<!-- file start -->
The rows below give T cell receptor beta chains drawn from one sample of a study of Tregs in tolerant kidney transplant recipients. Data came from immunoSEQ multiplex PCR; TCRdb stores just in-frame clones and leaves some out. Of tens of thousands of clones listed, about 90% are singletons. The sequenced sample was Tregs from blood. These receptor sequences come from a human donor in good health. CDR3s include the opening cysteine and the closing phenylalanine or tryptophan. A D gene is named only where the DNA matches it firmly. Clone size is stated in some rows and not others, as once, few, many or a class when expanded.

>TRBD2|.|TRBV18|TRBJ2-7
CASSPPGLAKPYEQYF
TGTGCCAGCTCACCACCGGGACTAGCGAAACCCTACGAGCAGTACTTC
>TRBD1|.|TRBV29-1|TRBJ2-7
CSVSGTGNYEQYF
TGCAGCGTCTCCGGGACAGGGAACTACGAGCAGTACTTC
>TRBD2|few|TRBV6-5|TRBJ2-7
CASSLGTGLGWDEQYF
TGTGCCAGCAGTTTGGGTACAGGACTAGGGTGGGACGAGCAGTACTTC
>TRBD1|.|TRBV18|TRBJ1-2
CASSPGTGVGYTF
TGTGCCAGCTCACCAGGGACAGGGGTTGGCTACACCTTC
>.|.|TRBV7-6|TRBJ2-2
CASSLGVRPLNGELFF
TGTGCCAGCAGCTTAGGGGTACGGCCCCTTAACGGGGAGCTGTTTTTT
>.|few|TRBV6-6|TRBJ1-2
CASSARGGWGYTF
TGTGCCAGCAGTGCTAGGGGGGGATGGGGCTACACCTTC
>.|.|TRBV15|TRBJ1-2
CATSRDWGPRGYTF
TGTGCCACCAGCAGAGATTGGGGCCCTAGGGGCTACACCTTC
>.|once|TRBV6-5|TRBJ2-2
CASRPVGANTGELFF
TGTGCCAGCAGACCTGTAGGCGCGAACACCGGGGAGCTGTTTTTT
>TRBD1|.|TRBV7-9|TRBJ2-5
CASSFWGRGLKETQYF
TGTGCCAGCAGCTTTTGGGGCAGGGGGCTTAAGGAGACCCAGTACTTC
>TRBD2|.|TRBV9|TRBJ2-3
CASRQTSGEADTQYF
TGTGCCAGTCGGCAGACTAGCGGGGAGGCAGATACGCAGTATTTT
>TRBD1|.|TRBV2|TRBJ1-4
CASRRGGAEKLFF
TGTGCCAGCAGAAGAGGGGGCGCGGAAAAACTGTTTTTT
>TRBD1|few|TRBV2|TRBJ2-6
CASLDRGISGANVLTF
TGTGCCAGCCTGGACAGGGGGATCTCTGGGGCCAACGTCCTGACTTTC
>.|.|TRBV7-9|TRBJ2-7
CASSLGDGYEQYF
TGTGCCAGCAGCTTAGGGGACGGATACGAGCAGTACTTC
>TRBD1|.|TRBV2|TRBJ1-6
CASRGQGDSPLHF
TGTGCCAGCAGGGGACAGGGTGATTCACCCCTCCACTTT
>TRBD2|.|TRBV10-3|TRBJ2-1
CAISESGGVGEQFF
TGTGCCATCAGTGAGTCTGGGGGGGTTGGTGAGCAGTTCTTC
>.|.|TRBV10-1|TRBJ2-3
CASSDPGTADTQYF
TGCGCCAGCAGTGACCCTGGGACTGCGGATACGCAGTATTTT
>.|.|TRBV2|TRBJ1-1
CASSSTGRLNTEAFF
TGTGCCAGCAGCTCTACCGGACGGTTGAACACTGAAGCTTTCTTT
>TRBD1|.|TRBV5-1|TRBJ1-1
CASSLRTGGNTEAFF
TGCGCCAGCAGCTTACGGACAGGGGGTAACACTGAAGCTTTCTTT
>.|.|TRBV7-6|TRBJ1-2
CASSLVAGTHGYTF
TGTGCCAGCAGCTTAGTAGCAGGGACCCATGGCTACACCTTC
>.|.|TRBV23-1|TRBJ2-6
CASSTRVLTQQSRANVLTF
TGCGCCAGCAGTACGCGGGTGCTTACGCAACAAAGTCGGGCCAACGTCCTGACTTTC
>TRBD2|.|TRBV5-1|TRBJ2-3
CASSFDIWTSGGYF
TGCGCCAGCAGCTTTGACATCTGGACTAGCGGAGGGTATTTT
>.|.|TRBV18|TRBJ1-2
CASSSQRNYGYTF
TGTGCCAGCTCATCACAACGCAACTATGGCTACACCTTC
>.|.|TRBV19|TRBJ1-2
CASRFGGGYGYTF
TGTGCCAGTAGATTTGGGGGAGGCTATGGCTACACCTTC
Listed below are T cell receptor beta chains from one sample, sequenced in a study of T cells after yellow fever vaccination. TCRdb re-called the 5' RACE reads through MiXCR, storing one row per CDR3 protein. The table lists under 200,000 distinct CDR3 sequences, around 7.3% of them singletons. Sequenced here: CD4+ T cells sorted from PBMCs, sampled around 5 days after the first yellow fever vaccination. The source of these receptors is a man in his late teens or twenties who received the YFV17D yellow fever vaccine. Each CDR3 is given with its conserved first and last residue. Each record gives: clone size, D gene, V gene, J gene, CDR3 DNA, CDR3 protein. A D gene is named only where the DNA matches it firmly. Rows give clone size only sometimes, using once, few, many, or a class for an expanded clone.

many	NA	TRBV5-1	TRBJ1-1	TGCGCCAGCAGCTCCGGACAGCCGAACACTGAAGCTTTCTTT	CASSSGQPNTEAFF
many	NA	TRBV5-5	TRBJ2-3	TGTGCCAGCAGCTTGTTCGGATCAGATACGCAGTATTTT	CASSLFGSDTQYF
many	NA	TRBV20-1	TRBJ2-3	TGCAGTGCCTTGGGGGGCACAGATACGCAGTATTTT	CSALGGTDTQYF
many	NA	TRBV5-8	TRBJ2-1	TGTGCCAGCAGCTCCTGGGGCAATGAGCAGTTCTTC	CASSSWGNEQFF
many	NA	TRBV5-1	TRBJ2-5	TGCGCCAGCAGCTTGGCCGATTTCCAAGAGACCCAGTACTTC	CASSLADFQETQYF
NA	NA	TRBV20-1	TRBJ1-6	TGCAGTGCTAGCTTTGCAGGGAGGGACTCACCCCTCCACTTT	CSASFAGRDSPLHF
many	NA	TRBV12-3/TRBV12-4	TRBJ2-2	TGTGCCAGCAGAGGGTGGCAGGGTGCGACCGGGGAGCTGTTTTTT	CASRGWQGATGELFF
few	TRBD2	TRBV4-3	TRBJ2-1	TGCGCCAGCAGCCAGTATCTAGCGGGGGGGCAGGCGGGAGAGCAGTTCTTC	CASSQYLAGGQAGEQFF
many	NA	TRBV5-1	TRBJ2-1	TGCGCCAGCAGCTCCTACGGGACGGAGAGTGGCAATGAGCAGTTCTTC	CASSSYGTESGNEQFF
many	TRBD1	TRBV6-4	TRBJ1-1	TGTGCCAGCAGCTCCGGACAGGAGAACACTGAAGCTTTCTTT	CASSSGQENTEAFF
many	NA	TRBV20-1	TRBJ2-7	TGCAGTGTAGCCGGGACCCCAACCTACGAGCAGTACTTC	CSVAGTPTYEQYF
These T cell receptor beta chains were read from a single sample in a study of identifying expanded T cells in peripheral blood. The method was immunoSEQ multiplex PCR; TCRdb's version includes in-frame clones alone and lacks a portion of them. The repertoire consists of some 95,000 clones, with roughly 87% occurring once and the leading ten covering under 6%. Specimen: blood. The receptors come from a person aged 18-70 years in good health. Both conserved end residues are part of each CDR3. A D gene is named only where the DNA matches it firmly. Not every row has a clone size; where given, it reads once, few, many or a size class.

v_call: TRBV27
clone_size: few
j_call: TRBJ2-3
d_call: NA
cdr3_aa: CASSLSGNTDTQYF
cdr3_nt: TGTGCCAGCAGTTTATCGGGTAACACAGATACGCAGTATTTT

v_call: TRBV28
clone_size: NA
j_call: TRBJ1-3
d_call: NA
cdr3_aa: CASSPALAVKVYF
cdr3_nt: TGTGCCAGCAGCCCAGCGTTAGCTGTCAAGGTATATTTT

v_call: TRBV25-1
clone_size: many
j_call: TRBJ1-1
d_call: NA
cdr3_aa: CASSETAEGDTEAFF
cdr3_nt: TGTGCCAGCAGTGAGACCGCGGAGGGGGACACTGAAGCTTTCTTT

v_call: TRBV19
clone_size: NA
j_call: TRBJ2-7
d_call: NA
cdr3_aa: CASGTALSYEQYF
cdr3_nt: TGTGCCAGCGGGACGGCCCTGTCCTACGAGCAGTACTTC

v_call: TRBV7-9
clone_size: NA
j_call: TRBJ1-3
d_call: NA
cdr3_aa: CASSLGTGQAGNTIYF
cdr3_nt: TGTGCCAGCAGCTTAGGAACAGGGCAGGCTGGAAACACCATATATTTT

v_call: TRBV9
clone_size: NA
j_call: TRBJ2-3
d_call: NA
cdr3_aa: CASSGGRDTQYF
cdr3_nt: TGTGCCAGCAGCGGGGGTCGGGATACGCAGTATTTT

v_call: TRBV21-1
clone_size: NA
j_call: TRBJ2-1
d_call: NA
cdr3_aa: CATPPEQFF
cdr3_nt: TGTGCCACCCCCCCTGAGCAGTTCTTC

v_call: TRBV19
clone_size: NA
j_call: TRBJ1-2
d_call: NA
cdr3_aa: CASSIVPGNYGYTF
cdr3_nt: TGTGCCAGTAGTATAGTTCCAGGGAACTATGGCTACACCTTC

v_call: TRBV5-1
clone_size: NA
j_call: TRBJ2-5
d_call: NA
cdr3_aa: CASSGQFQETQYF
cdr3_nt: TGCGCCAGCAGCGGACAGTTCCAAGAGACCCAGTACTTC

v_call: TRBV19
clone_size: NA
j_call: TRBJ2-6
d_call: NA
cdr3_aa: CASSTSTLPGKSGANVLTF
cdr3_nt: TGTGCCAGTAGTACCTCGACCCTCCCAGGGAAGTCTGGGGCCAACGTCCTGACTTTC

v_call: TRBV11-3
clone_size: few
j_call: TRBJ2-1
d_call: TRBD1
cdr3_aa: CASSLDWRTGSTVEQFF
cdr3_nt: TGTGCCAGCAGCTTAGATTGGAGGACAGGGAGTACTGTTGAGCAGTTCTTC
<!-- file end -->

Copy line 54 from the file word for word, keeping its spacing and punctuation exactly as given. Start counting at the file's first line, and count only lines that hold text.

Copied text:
CASSLRTGGNTEAFF